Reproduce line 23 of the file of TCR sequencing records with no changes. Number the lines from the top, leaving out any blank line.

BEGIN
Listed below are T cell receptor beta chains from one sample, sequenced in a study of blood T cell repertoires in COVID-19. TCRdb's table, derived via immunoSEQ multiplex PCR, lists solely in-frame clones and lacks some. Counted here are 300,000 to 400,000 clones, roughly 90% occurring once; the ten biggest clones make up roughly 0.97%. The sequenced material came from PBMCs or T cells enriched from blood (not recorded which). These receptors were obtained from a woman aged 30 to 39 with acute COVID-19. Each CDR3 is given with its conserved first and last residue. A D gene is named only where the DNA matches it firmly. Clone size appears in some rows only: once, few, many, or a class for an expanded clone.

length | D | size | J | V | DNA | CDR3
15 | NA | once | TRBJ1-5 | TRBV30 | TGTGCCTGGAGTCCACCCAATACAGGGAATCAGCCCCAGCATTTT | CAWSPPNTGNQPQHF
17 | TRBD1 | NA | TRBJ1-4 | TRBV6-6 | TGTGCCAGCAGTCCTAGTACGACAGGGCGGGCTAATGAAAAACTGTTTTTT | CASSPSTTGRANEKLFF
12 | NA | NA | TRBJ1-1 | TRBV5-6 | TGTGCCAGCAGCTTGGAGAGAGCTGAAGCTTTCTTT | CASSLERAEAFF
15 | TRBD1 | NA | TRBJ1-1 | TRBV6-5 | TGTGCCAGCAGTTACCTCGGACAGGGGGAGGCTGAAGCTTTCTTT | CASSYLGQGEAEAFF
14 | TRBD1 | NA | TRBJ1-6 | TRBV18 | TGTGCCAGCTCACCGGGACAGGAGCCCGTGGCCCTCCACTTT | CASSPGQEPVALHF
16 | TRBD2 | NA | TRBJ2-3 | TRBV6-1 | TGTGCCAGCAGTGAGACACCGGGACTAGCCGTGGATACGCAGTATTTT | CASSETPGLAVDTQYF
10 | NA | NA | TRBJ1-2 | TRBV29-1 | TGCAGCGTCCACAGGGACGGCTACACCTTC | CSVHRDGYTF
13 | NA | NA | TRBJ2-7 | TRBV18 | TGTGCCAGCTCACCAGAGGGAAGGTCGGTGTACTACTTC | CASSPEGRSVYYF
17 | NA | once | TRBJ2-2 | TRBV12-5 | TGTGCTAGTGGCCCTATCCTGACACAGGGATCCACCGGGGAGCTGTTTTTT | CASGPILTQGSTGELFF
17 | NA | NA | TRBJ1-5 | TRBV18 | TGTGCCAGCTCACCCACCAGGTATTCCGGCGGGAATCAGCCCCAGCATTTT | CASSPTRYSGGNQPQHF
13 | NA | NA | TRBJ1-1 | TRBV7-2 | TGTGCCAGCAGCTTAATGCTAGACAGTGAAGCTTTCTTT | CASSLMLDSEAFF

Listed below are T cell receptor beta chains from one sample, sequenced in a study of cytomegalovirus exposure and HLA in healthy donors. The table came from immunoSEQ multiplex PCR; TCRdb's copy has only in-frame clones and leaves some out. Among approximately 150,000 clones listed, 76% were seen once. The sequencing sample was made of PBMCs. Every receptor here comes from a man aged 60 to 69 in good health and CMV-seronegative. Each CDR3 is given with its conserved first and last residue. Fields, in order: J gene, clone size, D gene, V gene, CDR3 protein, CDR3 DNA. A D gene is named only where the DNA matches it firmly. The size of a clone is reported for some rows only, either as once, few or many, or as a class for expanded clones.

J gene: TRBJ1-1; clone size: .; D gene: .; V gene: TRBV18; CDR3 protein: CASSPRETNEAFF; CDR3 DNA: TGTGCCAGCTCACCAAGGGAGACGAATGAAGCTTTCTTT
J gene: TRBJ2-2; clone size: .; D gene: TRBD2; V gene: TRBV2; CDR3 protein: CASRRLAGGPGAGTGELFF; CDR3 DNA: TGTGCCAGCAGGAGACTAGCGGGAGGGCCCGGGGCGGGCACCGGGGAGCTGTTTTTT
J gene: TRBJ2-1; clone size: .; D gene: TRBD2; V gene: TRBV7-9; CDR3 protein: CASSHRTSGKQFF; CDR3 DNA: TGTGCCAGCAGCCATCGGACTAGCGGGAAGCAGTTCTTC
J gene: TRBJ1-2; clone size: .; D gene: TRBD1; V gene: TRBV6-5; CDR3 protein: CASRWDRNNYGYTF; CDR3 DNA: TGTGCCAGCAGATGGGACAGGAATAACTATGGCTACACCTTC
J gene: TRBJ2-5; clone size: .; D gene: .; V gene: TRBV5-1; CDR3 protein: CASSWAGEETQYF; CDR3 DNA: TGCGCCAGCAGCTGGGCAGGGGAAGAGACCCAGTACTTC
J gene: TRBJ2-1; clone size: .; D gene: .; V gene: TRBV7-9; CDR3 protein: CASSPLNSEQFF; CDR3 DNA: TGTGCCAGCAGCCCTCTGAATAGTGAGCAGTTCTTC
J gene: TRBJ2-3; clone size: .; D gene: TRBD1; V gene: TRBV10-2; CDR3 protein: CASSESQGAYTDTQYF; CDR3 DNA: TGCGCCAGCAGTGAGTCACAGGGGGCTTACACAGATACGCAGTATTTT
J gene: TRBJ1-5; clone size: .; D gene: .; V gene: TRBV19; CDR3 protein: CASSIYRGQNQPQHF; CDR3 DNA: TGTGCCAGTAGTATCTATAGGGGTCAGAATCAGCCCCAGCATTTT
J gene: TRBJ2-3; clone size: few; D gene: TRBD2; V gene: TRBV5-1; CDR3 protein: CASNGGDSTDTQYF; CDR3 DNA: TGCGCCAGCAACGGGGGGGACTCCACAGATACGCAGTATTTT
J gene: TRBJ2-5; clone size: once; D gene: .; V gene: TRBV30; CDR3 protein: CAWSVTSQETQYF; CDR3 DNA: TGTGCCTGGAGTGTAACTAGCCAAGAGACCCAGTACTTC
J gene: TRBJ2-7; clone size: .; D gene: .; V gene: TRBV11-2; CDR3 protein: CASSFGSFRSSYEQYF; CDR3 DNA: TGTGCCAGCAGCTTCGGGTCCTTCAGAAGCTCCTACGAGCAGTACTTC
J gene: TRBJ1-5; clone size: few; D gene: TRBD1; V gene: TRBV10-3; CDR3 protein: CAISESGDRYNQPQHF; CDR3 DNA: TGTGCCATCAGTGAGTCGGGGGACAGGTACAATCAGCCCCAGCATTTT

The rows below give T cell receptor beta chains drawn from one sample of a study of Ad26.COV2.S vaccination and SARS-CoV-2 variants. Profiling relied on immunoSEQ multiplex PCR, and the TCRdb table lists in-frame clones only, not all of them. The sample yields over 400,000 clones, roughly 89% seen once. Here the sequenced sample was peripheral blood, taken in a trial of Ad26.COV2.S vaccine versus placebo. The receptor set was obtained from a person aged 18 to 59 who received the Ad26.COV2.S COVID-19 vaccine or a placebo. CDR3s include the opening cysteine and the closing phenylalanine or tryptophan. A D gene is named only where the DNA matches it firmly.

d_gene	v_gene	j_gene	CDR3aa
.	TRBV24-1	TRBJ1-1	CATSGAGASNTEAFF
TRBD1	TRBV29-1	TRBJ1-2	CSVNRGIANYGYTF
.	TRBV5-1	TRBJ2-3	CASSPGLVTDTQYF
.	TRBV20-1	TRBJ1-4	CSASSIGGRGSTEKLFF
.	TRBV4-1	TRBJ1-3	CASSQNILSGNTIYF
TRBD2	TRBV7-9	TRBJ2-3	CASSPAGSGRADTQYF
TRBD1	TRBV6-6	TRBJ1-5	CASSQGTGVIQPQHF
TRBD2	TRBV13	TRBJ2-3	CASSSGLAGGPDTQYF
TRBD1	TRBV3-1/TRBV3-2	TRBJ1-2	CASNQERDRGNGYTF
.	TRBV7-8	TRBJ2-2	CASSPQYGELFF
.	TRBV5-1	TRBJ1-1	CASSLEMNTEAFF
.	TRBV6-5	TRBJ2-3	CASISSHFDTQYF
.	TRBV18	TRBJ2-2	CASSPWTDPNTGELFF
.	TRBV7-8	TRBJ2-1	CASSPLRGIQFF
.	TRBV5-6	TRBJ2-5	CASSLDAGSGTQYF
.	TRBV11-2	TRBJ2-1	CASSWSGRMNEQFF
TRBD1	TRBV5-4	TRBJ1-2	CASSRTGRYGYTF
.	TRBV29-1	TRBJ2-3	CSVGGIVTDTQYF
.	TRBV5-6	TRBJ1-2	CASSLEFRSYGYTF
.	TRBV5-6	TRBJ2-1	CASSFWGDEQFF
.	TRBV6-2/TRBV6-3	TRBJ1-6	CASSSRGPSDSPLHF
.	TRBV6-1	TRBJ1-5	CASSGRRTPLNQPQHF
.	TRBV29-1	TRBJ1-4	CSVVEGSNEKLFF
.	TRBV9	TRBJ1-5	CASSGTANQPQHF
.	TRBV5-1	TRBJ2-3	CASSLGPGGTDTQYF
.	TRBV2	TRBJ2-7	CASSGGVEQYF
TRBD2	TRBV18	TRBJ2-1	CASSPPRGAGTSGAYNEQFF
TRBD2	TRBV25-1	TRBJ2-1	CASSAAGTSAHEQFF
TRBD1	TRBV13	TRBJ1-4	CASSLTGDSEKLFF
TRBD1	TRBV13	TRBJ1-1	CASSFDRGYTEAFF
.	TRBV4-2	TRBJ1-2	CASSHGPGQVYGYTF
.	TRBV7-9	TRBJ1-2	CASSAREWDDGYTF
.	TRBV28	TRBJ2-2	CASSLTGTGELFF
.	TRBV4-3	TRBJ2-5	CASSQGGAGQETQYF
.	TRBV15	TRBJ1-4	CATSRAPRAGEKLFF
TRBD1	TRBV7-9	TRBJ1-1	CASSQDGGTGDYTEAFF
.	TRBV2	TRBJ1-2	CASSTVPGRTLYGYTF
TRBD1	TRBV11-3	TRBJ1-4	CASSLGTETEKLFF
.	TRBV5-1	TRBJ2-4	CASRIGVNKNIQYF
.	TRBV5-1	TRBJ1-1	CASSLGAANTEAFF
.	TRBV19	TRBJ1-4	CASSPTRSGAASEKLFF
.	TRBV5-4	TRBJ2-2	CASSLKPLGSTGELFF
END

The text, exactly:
J gene: TRBJ2-3; clone size: few; D gene: TRBD2; V gene: TRBV5-1; CDR3 protein: CASNGGDSTDTQYF; CDR3 DNA: TGCGCCAGCAACGGGGGGGACTCCACAGATACGCAGTATTTT